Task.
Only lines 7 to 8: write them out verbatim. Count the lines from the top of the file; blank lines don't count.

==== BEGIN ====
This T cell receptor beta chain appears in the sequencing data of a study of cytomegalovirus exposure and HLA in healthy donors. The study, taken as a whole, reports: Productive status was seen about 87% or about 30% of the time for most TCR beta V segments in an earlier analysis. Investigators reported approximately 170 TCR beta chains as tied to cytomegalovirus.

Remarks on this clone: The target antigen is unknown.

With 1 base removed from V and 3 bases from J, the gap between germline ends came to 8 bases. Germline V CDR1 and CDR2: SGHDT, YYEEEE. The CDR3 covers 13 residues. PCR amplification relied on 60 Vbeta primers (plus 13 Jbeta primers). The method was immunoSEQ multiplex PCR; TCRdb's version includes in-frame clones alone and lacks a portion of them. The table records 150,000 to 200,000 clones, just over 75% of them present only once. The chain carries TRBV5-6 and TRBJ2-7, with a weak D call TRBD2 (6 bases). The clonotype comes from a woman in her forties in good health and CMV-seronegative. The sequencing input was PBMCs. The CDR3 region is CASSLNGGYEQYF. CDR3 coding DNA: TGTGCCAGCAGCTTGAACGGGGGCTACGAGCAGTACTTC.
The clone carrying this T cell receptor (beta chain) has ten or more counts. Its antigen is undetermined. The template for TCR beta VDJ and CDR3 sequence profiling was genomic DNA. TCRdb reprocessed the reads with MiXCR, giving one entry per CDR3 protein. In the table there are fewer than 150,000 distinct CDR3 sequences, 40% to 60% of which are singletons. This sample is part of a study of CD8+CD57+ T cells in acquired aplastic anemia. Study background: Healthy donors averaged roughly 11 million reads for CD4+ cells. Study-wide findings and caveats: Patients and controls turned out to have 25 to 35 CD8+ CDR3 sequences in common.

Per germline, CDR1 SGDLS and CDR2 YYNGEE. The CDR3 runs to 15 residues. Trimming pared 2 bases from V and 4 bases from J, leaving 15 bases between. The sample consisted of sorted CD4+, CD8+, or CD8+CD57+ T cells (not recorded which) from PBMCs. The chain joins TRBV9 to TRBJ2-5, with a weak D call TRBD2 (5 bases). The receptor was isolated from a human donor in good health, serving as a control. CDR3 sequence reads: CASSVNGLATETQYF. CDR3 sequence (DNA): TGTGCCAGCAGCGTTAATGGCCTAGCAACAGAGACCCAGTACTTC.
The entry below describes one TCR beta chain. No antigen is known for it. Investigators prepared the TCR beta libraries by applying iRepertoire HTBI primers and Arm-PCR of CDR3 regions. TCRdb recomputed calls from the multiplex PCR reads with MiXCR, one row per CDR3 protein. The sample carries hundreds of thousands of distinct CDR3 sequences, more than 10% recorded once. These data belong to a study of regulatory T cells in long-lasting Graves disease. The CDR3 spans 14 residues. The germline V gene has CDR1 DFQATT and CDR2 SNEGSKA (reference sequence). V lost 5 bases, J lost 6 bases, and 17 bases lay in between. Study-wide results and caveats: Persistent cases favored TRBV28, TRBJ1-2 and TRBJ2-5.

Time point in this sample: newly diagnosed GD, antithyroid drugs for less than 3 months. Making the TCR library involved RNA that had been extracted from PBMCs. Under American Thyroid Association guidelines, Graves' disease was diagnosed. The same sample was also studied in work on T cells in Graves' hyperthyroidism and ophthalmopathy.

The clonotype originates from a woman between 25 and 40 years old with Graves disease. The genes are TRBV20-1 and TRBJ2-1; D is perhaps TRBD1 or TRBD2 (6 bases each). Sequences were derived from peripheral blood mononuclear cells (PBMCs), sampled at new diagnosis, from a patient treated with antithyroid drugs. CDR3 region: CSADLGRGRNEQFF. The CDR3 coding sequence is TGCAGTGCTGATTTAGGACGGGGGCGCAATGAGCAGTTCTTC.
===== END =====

Time point in this sample: newly diagnosed GD, antithyroid drugs for less than 3 months. Making the TCR library involved RNA that had been extracted from PBMCs. Under American Thyroid Association guidelines, Graves' disease was diagnosed. The same sample was also studied in work on T cells in Graves' hyperthyroidism and ophthalmopathy.

The clonotype originates from a woman between 25 and 40 years old with Graves disease. The genes are TRBV20-1 and TRBJ2-1; D is perhaps TRBD1 or TRBD2 (6 bases each). Sequences were derived from peripheral blood mononuclear cells (PBMCs), sampled at new diagnosis, from a patient treated with antithyroid drugs. CDR3 region: CSADLGRGRNEQFF. The CDR3 coding sequence is TGCAGTGCTGATTTAGGACGGGGGCGCAATGAGCAGTTCTTC.